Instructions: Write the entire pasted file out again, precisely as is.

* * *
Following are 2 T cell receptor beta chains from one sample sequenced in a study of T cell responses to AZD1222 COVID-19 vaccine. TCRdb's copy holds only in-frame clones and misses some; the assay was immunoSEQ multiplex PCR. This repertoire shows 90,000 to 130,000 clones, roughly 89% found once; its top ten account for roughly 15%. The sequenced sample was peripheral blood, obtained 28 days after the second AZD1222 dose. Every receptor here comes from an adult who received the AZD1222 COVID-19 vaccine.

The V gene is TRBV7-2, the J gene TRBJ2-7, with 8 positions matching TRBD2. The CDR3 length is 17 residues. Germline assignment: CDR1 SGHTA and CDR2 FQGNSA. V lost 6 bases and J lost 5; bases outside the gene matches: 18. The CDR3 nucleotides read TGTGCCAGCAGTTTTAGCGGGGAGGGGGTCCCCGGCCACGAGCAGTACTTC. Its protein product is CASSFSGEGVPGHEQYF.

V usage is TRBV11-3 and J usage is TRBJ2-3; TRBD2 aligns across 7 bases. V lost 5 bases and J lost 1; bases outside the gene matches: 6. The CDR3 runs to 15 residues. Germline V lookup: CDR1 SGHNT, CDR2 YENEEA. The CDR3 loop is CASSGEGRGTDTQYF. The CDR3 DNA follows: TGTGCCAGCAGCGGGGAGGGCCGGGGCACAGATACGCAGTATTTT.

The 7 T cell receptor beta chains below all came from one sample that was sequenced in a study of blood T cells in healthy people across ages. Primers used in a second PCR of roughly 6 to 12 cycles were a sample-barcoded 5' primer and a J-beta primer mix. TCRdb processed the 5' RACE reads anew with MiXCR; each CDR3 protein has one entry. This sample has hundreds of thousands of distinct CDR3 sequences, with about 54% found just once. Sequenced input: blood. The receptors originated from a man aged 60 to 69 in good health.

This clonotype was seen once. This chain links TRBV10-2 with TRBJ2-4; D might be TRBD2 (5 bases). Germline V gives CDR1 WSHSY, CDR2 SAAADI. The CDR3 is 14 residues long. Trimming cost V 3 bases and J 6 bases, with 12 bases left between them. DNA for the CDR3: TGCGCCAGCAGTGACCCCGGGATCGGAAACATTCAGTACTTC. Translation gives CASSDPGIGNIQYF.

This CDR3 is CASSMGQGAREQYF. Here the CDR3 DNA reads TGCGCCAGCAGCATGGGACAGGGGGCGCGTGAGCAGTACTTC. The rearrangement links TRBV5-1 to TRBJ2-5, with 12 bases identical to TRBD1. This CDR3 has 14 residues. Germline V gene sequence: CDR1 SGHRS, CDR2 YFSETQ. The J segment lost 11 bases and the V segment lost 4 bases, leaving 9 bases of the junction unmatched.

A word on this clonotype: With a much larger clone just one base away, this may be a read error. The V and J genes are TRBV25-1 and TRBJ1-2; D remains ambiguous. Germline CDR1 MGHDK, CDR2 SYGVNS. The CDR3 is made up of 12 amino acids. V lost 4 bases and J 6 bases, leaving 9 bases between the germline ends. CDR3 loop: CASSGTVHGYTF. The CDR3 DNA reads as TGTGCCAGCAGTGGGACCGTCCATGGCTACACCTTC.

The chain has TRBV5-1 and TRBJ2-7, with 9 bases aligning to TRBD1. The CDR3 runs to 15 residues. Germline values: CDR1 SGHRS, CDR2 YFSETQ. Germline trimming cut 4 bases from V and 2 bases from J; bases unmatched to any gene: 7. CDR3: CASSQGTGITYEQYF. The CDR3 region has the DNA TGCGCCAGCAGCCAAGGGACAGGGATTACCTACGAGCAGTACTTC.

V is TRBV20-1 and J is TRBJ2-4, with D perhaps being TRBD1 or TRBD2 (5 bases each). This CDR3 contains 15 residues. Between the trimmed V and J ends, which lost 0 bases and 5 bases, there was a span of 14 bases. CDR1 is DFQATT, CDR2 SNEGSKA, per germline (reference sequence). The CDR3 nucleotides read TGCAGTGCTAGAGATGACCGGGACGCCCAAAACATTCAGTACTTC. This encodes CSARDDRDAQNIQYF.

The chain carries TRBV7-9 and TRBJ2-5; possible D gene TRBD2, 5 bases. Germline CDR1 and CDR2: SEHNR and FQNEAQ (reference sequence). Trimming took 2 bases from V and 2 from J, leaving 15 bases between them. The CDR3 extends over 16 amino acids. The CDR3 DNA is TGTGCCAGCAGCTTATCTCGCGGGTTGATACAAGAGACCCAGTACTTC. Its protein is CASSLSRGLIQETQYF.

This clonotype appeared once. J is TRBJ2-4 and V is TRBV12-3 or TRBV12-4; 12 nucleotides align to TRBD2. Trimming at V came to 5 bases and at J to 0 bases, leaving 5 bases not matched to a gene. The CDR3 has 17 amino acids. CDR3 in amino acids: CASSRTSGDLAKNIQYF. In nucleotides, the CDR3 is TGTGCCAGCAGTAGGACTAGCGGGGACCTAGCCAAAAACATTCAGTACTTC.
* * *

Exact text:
Following are 2 T cell receptor beta chains from one sample sequenced in a study of T cell responses to AZD1222 COVID-19 vaccine. TCRdb's copy holds only in-frame clones and misses some; the assay was immunoSEQ multiplex PCR. This repertoire shows 90,000 to 130,000 clones, roughly 89% found once; its top ten account for roughly 15%. The sequenced sample was peripheral blood, obtained 28 days after the second AZD1222 dose. Every receptor here comes from an adult who received the AZD1222 COVID-19 vaccine.

The V gene is TRBV7-2, the J gene TRBJ2-7, with 8 positions matching TRBD2. The CDR3 length is 17 residues. Germline assignment: CDR1 SGHTA and CDR2 FQGNSA. V lost 6 bases and J lost 5; bases outside the gene matches: 18. The CDR3 nucleotides read TGTGCCAGCAGTTTTAGCGGGGAGGGGGTCCCCGGCCACGAGCAGTACTTC. Its protein product is CASSFSGEGVPGHEQYF.

V usage is TRBV11-3 and J usage is TRBJ2-3; TRBD2 aligns across 7 bases. V lost 5 bases and J lost 1; bases outside the gene matches: 6. The CDR3 runs to 15 residues. Germline V lookup: CDR1 SGHNT, CDR2 YENEEA. The CDR3 loop is CASSGEGRGTDTQYF. The CDR3 DNA follows: TGTGCCAGCAGCGGGGAGGGCCGGGGCACAGATACGCAGTATTTT.

The 7 T cell receptor beta chains below all came from one sample that was sequenced in a study of blood T cells in healthy people across ages. Primers used in a second PCR of roughly 6 to 12 cycles were a sample-barcoded 5' primer and a J-beta primer mix. TCRdb processed the 5' RACE reads anew with MiXCR; each CDR3 protein has one entry. This sample has hundreds of thousands of distinct CDR3 sequences, with about 54% found just once. Sequenced input: blood. The receptors originated from a man aged 60 to 69 in good health.

This clonotype was seen once. This chain links TRBV10-2 with TRBJ2-4; D might be TRBD2 (5 bases). Germline V gives CDR1 WSHSY, CDR2 SAAADI. The CDR3 is 14 residues long. Trimming cost V 3 bases and J 6 bases, with 12 bases left between them. DNA for the CDR3: TGCGCCAGCAGTGACCCCGGGATCGGAAACATTCAGTACTTC. Translation gives CASSDPGIGNIQYF.

This CDR3 is CASSMGQGAREQYF. Here the CDR3 DNA reads TGCGCCAGCAGCATGGGACAGGGGGCGCGTGAGCAGTACTTC. The rearrangement links TRBV5-1 to TRBJ2-5, with 12 bases identical to TRBD1. This CDR3 has 14 residues. Germline V gene sequence: CDR1 SGHRS, CDR2 YFSETQ. The J segment lost 11 bases and the V segment lost 4 bases, leaving 9 bases of the junction unmatched.

A word on this clonotype: With a much larger clone just one base away, this may be a read error. The V and J genes are TRBV25-1 and TRBJ1-2; D remains ambiguous. Germline CDR1 MGHDK, CDR2 SYGVNS. The CDR3 is made up of 12 amino acids. V lost 4 bases and J 6 bases, leaving 9 bases between the germline ends. CDR3 loop: CASSGTVHGYTF. The CDR3 DNA reads as TGTGCCAGCAGTGGGACCGTCCATGGCTACACCTTC.

The chain has TRBV5-1 and TRBJ2-7, with 9 bases aligning to TRBD1. The CDR3 runs to 15 residues. Germline values: CDR1 SGHRS, CDR2 YFSETQ. Germline trimming cut 4 bases from V and 2 bases from J; bases unmatched to any gene: 7. CDR3: CASSQGTGITYEQYF. The CDR3 region has the DNA TGCGCCAGCAGCCAAGGGACAGGGATTACCTACGAGCAGTACTTC.

V is TRBV20-1 and J is TRBJ2-4, with D perhaps being TRBD1 or TRBD2 (5 bases each). This CDR3 contains 15 residues. Between the trimmed V and J ends, which lost 0 bases and 5 bases, there was a span of 14 bases. CDR1 is DFQATT, CDR2 SNEGSKA, per germline (reference sequence). The CDR3 nucleotides read TGCAGTGCTAGAGATGACCGGGACGCCCAAAACATTCAGTACTTC. This encodes CSARDDRDAQNIQYF.

The chain carries TRBV7-9 and TRBJ2-5; possible D gene TRBD2, 5 bases. Germline CDR1 and CDR2: SEHNR and FQNEAQ (reference sequence). Trimming took 2 bases from V and 2 from J, leaving 15 bases between them. The CDR3 extends over 16 amino acids. The CDR3 DNA is TGTGCCAGCAGCTTATCTCGCGGGTTGATACAAGAGACCCAGTACTTC. Its protein is CASSLSRGLIQETQYF.

This clonotype appeared once. J is TRBJ2-4 and V is TRBV12-3 or TRBV12-4; 12 nucleotides align to TRBD2. Trimming at V came to 5 bases and at J to 0 bases, leaving 5 bases not matched to a gene. The CDR3 has 17 amino acids. CDR3 in amino acids: CASSRTSGDLAKNIQYF. In nucleotides, the CDR3 is TGTGCCAGCAGTAGGACTAGCGGGGACCTAGCCAAAAACATTCAGTACTTC.